Karla Tadic ’16, a Master’s degree student at the London School of Economics and Political Science (LSE), has been admitted to the prestigious European Central Bank’s Single Supervisory Mechanism (SSM) traineeship program in October 2018.

An International Economics with an emphasis in Political Economy major with a minor in Political Science at Franklin, Karla credited her courses at Franklin, as well her work experience as a Research Assistant for Professor Terzi and as an Academic Mentor in Professor Dasgupta’s First Year Seminar, as factors both in developing a greater interest in EU public policy and in the institutional setup of the Eurozone, and in her acceptance to the SSM traineeship program. “I acquired a strong background in banking and banking processes in Professor Terzi’s ‘Money, Banking and Financial Markets’ course. It was definitely that class that developed my interest in banking analysis and financial regulation.”

After graduating magna cum laude from Franklin, she started working as an Accredited Parliamentary Assistant to a Croatian MEP in the European Parliament. “During the year that I spent working in Brussels, I gained invaluable work and life experience and had a chance to meet exciting people. On top of it, in 2017, I was also admitted to the LSE for a one-year Master’s program in EU Politics, specializing in Policy Making and Public Policy in the European Union.”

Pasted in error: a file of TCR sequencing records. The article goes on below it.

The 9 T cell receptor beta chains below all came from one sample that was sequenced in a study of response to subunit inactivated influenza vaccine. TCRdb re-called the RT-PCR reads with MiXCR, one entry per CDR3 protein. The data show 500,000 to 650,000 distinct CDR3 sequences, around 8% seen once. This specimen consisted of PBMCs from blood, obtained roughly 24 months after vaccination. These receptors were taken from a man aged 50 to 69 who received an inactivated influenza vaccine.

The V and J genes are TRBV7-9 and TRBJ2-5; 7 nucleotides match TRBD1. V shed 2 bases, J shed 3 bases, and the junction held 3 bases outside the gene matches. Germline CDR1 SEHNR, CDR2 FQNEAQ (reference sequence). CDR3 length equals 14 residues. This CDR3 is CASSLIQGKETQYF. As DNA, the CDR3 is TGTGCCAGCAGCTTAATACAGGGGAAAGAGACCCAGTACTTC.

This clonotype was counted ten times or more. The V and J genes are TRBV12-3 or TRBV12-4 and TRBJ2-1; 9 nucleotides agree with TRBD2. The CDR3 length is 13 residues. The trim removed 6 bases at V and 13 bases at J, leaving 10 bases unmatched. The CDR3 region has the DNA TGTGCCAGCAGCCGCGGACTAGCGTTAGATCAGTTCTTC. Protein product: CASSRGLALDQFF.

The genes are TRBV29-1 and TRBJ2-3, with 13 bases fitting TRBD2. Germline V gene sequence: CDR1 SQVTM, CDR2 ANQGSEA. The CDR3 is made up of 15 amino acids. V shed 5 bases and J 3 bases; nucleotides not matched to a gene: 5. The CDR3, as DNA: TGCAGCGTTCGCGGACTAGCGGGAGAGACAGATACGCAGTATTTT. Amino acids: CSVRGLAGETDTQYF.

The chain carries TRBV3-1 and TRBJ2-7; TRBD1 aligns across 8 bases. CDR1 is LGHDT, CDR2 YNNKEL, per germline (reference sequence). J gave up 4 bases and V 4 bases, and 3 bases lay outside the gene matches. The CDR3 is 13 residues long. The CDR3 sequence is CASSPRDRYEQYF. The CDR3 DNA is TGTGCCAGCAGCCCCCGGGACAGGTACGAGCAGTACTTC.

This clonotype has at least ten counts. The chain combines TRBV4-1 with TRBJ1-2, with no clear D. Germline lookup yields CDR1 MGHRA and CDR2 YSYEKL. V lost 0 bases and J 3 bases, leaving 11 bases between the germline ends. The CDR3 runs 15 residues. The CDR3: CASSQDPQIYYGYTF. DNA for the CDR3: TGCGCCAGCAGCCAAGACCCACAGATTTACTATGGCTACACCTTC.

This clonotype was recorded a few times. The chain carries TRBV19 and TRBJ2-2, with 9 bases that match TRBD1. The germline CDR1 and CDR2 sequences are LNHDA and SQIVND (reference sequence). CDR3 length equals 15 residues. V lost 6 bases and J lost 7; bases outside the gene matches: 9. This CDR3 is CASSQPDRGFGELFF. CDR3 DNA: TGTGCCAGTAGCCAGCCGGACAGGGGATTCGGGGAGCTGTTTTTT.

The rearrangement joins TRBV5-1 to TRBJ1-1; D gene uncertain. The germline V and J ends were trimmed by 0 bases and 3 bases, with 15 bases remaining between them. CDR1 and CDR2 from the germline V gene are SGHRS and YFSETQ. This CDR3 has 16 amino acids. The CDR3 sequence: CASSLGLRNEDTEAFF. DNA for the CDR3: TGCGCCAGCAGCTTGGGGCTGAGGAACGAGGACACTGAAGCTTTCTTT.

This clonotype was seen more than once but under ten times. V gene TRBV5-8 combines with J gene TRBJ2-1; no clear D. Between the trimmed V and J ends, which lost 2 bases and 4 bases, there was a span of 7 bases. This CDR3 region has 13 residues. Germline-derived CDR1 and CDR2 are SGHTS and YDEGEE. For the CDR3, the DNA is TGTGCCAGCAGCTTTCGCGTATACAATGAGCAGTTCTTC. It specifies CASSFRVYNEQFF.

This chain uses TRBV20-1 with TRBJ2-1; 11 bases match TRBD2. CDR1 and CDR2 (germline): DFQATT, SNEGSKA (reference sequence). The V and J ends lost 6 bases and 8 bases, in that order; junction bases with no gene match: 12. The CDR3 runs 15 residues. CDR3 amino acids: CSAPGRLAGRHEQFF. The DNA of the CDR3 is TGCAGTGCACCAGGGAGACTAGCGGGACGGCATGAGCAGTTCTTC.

Acceptance to the SSM program was highly competitive - there were around 800 applicants and Karla was one of the few who made it into the group of selected candidates to start working in Germany this fall. As she remarked, “The traineeship program truly represents an exciting opportunity, and I can’t wait to start!” She will be assigned to one of the Joint Supervisory Teams (JSTs) in the Directorates General Microprudential Supervision I and II, which are responsible for the supervision of significant institutions within the scope of the SSM. “I will be working in Rome and Frankfurt for some time, at Banca d’Italia and the Bundesbank respectively. Much of my tasks will be related to analyzing financial accounts, monitoring market perceptions of supervised entities and assisting with the collection and analysis of data, as well as with the preparation of charts and reports.”

This means that she will not only gain practical knowledge about banking supervision while working in an international team responsible for supervising some of the biggest banks in Europe, but that she will also put into practice her language and multicultural skills. As she noted, “studying at Franklin in such a diverse and multicultural setting prepared me to work in a fluctuating, dynamic, and multilingual environment. I had no problem in adjusting to work in Brussels in the European Parliament nor at the LSE with students coming from 133 countries. Hence, I expect no problems in adjusting to the multicultural work environment at the ECB.”

In bocca al lupo, Karla!